Since some patients enter the ED and are later admitted to the hospital as inpatients, these patients are included in both the ED visit and hospital admission dataset. For this reason, there is overlap between the two measures. Consequently, counts and rates should not be summed across the two measures of hospitalization.

Data will only be presented to the public if the confidentiality rules of MDPH and CHIA are met. These are rules requiring data aggregation and cell suppression to protect privacy.

Asthma hospitalizations

Asthma is a chronic lung disease that causes the airways that carry air into and out of the lungs to become irritated and swollen, which causes less air to flow into the lungs. In Massachusetts, children younger than five years of age have had the highest rates of emergency department visits, outpatient observation stays, and hospitalization due to asthma. Adults age 65 years and older have the second highest rate of hospitalization due to asthma.

A number of studies have reported links between being exposed to air pollution and asthma. Asthma hospitalization measures can be used to evaluate the impact of ambient air pollution on respiratory health and can be used for better resource management to further reduce asthma-related expenditures and monitor spatial and temporal trends for asthma.

Age-adjusted rates for asthma hospitalization admissions and ED visits for all ages are available on this site.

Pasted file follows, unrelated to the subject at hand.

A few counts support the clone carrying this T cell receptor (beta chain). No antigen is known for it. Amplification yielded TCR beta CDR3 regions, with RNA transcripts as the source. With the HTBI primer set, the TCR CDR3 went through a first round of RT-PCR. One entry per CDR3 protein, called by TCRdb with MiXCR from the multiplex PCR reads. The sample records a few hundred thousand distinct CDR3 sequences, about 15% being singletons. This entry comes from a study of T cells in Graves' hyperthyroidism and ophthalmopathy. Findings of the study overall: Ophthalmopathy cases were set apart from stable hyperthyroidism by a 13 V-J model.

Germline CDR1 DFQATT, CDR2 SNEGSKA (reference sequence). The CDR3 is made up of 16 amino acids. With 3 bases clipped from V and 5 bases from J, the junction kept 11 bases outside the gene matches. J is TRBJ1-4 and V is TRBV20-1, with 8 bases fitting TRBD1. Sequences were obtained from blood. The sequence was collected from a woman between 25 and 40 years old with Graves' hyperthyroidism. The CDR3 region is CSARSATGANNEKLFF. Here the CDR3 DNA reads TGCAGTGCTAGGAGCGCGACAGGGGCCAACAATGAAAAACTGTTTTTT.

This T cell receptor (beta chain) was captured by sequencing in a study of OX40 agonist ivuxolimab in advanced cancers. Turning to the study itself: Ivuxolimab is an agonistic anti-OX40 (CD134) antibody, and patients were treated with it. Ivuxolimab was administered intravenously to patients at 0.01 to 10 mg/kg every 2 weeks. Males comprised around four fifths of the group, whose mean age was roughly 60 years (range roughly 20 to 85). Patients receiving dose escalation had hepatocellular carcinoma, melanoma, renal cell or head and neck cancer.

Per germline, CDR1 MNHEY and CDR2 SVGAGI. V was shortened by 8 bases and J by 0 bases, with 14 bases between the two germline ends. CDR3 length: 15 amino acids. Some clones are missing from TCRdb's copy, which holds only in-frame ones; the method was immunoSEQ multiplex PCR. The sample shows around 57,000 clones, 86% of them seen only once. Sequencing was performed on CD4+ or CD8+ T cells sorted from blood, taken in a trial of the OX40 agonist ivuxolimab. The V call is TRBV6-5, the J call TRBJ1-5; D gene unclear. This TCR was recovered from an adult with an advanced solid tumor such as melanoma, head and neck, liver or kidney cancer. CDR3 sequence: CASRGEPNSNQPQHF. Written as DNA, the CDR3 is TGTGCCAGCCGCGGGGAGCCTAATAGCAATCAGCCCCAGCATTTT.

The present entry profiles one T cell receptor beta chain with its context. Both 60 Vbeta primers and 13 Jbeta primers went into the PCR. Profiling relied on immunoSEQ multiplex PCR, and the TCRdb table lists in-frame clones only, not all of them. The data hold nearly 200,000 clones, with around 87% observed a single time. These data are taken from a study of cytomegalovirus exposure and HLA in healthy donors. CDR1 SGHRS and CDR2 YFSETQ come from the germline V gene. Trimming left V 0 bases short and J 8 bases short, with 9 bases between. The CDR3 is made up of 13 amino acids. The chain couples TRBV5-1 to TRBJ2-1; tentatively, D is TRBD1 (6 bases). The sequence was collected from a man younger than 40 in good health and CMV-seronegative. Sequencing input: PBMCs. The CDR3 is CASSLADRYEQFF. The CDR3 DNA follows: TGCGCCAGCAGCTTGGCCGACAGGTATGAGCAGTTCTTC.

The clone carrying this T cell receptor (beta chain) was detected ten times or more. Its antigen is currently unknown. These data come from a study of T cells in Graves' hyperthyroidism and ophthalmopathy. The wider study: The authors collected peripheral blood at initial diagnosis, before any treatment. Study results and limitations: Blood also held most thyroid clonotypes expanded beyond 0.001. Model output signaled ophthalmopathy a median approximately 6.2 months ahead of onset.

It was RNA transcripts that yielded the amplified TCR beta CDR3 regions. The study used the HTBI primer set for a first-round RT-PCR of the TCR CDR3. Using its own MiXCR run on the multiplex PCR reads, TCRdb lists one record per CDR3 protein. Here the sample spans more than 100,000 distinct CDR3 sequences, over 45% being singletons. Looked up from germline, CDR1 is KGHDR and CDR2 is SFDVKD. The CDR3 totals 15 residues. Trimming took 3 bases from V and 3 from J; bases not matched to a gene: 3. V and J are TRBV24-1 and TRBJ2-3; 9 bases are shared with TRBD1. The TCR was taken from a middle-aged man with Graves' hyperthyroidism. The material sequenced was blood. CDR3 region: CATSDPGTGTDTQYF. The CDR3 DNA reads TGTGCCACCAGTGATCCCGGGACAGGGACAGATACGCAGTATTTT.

Heart attack hospitalizations

An acute myocardial infarction, also known as a heart attack, occurs when the blood supply to the heart is severely reduced or completely blocked.  In Massachusetts, heart disease, stroke, and other diseases of the heart and blood vessels are responsible for approximately 35% of all deaths in the state. Risk factors for heart attack include health, lifestyle, and environmental factors. Environmental factors include exposure to certain air pollutants, such as particulate matter, which can increase the rate of heart attack, arrhythmias, and premature death.

Tracking heart attack hospitalizations allows for monitoring trends over time and identifying high-risk groups. These data can be used to examine time trends in heart attack hospitalizations, identify seasonal trends, and identify possible environmental relationships warranting further investigation or environmental public health action when heart attacks are linked with environmental variables.

Because nearly all heart attack hospitalizations result in an inpatient admission, data are not presented for heart attack ED visits. On this site, only age-adjusted rates for heart attack hospitalization admissions are available.  Heart attack rates are based on the age groups most affected by this disease so rates are only calculated among people 35 years of age and older.

CO poisoning hospitalization

Carbon monoxide (CO) poisoning results from breathing air that contains CO gas that can cause a range of symptoms from mild to severe, including death. CO is a tasteless, odorless and colorless gas that can come from a variety of sources.  It is produced by the incomplete burning of various fuels including, gasoline, coal, wood, charcoal, oil, kerosene, propane, and natural gas.